Monthly Archives: March 2019

Cuverville revisited 2

The rest of our time off the ship was spent zipping around in our zodiac. With sunshine and relatively clear skies a wonderland of mountains, icebergs and glaciers was revealed.


Not to mention wildlife. Such as leopard seals.

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And crabeater seals

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More leopard seal

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Fur seal

Fur seal

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Back on the ship the view from the upper deck was no less spectacular.

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Finally a sunset.

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Cuverville revisited


I have just found a cache of unprocessed pictures that belong to the post before last. It also happens to be probably the best of the weather we had in Antarctica and the photos sparkle as a consequence. I have decided to split these into two posts. This one is on the island and the next one is cruising around in our zodiac around the island.

Firstly we encountered the most sociable of the gentoo penguins here and at times they were downright cheeky!

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Skua bird

Skua bird

Then some lazy fur seals.

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Fournier Bay

And so the weather turns and we have drizzle and even snow but this turns out to be a very special afternoon and we spend hours in our zodiac cruising around chasing humpback and minke whales with some amazing and very close sightings. This remains one of my more memorable excursions.

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Fur seals

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Minke Whale

Minke Whale


Crabeater seal

Crabeater seal

Humpback whale breaching

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Minke Whale

Minke Whale

More humpbacks

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Crabeater seal

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Yet more humpbacks

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Thousand year old block of freshwater glacial ice

Thousand year old block of freshwater glacial ice


Cuverville Island

This little island was one of the few times we caught a bit of sunshine and the photos sparkle as a result. It was most notable for the up close and personal interactions with the sociable little gentoo penguins.

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Juvenile gentoo being fed by its parent.

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Brown Station

Landing at Almirante Brown station is our first landing on Antarctic mainland. This, incredibly, is an Argentine station named after the first Admiral of the Argentine navy, an Irishman called William Brown. Go figure! The Argentinians have built a whole series of huts along the Antarctic Peninsula to keep a foothold and a claim on the continent. Unlike most, this one is actually manned. Built in 1951 it has an interesting history. On 12 April 1984 it was burnt down by the station’s doctor after he was ordered to stay for another winter. The station personnel was rescued by the USS Hero but he was left to stay there for another year as punishment.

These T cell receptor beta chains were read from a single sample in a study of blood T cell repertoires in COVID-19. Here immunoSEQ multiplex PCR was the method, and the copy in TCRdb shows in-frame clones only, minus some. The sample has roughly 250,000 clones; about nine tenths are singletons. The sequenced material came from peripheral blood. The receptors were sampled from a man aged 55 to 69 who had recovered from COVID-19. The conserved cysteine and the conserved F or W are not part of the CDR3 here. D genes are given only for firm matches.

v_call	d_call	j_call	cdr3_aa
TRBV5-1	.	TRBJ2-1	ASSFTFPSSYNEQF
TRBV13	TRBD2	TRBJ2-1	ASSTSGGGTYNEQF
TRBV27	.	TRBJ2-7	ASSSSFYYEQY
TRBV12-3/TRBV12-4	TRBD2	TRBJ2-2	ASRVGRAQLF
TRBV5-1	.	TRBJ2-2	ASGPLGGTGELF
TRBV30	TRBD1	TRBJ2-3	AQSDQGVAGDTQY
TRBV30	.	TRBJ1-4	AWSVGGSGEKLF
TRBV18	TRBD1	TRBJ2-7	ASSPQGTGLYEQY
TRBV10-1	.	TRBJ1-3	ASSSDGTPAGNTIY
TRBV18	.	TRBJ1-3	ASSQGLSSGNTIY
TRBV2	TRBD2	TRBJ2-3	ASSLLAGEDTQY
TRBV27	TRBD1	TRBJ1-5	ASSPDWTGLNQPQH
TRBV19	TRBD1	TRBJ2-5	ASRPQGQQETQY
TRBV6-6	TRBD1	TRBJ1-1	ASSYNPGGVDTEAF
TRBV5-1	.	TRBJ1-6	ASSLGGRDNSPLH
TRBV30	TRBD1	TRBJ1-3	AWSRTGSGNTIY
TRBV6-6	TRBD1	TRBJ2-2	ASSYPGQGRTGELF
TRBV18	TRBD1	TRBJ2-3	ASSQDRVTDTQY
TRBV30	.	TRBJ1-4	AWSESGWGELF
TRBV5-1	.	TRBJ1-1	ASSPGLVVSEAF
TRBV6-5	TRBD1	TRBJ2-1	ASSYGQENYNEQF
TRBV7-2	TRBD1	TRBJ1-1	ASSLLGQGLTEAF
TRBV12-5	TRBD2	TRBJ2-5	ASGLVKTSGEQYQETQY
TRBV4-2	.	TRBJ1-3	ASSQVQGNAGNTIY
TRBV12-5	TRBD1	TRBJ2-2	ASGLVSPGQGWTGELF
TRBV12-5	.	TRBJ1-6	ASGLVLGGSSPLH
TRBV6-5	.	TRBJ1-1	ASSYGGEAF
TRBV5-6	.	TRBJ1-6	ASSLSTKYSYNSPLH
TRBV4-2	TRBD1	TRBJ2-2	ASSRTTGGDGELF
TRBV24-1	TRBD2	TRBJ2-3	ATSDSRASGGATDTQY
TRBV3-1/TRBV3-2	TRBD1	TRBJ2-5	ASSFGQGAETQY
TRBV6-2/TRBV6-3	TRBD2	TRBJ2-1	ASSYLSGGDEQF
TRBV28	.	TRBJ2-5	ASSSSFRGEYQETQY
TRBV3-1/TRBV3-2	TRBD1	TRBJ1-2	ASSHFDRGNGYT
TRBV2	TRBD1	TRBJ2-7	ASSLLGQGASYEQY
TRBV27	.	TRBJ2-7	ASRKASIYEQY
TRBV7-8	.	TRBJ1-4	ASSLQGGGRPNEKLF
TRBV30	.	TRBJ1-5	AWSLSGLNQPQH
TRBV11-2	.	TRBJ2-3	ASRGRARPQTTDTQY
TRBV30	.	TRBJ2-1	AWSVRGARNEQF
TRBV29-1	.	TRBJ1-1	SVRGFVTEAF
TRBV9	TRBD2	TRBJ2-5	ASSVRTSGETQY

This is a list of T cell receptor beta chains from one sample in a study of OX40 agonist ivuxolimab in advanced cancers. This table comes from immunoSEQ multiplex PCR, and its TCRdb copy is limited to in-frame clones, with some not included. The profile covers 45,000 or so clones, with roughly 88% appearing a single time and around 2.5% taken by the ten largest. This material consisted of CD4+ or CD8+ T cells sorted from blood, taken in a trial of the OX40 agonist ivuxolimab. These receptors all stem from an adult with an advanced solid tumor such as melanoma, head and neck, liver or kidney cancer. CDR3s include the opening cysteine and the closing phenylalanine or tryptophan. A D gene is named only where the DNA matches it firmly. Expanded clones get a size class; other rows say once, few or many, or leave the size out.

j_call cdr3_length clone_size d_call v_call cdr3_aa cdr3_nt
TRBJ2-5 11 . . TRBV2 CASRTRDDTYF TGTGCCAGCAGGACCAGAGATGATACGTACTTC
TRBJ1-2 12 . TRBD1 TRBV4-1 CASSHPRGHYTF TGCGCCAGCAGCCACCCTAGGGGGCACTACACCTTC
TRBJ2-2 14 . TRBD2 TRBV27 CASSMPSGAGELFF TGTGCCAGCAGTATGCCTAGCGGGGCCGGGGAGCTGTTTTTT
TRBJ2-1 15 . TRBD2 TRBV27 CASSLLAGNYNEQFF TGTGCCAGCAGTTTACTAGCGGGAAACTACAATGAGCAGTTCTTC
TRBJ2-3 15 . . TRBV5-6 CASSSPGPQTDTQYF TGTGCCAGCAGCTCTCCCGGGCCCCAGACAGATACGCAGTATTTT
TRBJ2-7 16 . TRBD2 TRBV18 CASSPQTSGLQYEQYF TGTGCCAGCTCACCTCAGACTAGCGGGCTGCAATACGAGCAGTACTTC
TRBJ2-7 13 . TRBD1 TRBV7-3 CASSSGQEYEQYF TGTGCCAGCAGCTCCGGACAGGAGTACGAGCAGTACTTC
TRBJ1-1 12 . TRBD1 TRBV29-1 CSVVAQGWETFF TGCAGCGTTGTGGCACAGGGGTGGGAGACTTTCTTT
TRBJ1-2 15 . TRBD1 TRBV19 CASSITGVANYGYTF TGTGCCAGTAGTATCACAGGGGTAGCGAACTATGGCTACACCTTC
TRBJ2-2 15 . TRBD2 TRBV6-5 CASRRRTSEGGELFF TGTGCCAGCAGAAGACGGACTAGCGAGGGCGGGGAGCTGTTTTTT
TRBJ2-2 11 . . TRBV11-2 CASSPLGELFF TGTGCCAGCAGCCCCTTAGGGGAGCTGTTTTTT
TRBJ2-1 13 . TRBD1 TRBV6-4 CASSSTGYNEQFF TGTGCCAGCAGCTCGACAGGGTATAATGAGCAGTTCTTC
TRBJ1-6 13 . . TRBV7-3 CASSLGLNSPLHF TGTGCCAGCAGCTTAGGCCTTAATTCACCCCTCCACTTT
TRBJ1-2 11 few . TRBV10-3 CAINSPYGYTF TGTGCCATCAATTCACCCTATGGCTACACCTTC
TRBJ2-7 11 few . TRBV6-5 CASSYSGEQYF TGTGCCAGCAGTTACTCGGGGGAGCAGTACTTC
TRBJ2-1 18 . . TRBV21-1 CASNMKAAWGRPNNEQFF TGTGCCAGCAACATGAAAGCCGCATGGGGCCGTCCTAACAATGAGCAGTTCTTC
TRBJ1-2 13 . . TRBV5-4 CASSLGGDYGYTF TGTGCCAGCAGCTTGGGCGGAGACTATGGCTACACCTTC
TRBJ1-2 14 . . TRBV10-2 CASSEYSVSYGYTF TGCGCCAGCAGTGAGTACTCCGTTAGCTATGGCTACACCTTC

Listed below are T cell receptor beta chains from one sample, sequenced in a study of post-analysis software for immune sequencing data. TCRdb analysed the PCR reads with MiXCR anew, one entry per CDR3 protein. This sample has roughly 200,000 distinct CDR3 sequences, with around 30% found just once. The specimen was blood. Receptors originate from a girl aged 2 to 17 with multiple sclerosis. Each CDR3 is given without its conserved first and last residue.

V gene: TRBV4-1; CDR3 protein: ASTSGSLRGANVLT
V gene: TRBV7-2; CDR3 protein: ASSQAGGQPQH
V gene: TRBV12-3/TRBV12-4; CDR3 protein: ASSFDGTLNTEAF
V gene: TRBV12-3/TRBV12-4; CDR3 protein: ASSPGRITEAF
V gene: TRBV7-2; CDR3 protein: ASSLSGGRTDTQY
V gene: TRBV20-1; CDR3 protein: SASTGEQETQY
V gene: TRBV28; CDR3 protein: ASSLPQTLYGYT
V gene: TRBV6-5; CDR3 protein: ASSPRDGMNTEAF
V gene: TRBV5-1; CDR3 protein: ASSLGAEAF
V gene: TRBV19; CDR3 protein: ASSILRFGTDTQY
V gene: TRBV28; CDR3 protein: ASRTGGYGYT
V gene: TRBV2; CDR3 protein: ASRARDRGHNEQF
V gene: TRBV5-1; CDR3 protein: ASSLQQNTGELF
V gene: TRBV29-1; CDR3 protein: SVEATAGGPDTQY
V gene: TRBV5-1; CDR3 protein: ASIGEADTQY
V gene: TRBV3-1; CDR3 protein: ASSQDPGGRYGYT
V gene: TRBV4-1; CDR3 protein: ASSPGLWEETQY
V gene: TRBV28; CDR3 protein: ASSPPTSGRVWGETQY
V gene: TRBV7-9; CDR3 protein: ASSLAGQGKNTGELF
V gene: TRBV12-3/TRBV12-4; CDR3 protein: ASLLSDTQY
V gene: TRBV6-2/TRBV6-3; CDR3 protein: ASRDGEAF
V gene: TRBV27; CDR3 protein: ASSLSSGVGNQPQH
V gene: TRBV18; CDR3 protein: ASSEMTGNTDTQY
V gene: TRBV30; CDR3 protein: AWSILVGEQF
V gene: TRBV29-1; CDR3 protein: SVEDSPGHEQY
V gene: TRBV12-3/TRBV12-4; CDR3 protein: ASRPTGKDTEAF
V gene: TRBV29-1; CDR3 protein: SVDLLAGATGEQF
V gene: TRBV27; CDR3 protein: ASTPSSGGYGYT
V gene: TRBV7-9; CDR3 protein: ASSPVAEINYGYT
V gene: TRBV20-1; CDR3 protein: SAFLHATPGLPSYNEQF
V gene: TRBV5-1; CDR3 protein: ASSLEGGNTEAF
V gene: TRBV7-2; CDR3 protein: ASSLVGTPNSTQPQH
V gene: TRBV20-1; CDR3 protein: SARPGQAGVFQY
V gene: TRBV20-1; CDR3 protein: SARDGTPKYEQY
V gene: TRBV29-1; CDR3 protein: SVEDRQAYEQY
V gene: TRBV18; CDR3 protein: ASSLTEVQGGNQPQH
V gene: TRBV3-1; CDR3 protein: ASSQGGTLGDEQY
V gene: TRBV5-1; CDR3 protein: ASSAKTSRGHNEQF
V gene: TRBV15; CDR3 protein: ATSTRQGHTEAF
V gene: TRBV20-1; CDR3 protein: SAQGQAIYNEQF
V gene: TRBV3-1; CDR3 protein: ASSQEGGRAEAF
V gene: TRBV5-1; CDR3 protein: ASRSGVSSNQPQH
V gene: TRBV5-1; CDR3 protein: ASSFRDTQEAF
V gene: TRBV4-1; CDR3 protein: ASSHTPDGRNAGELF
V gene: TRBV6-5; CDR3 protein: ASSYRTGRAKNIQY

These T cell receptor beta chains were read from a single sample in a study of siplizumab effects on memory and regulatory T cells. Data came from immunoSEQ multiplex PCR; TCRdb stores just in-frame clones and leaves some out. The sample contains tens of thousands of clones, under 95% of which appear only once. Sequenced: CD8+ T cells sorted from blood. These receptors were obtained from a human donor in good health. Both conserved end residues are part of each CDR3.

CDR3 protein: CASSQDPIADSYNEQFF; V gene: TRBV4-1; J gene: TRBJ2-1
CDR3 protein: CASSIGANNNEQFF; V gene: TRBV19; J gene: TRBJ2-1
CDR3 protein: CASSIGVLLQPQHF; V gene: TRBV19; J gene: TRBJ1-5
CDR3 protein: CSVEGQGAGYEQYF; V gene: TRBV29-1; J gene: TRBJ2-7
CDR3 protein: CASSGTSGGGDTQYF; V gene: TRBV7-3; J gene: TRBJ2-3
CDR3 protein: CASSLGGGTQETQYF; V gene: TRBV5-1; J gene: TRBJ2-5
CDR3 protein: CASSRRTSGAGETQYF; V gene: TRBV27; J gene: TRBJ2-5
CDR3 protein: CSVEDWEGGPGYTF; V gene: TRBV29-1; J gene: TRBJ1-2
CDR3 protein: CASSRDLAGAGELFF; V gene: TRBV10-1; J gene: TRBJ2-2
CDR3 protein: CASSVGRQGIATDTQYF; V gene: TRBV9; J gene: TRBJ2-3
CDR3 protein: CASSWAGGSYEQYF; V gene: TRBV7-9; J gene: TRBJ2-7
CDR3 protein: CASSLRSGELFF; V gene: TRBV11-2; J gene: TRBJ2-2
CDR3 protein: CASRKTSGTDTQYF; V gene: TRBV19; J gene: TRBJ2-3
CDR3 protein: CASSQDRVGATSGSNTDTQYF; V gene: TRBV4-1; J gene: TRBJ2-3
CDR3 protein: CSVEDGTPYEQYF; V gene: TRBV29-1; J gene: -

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The surrounding seas are known as Paradise Bay. A short zodiac ride around the corner is the beautiful and massive Suarez glacier.

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Base F

Antarctica is a great 20th century historical reserve as well as a natural reserve. Here in the frigid temperatures and and dry air (Antarctica is the driest continent on earth), buildings and objects remain well preserved and are designated historical monuments with strict codes of conduct enforced to protect them. In 1947 the British established a base her that they named Faraday station (or Base F). With only a short period of closure in the 1950s it was continuously occupied as a meteorological station until 1996.

Wordie Hut was the first building here and was in use between 1947 and 1954 when it was superseded by the newer base. This charming old hut is in a remarkable state of preservation and is a unique time capsule right down to the preserved food items that are still in situ.

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In 1960 a newer station was built nearby and it was this station that first picked up the hole in the ozone layer in the 1980s. This station was eventually sold to Ukraine in 1996 for the nominal sum of 1 pound. It is now renamed Verdansky station and between 12 and 26 scientists over winter here every year. It is here that we see our first glimpses of sunshine and blue sky.

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Drake “Lake”

Constant low cloud engulfs our ship but the seas are mercifully calm. We are on our cruise ship RCGS Resolute which is home to us for the next 10 nights. It is a smaller ship with a capacity of 150 passengers but is beautifully appointed and luxurious. Our first 2 days we see no land as we cross Drakes passage a notoriously rough stretch of sea between Cape Horn and the South Shetland Islands which mark the beginning of the Antarctic Peninsula.

The third morning we turn into the beautiful Lemaire Channel and, for the first time we are in Antarctica. All around are mountains, glaciers and icebergs but the sky is grey, cloud cover is low and there is a consistent fine drizzle. We are called to get suited up for our first excursion ashore and the sense of excitement is muted by the preparations involved. In our cabins we don 2 layers of thermal clothing. Final toileting occurs as no such thing is permitted ashore. No yellow snow! Then we don the waterproof overalls and parkas before trudging 3 levels down to squeeze into our special boots and wash them off in antiseptic. Antarctica is a pristine wilderness and there is no contamination allowed. Trussed up like a “teletubbie” we descend the ramp to our “rubber duckie” zodiacs for the short trip to land.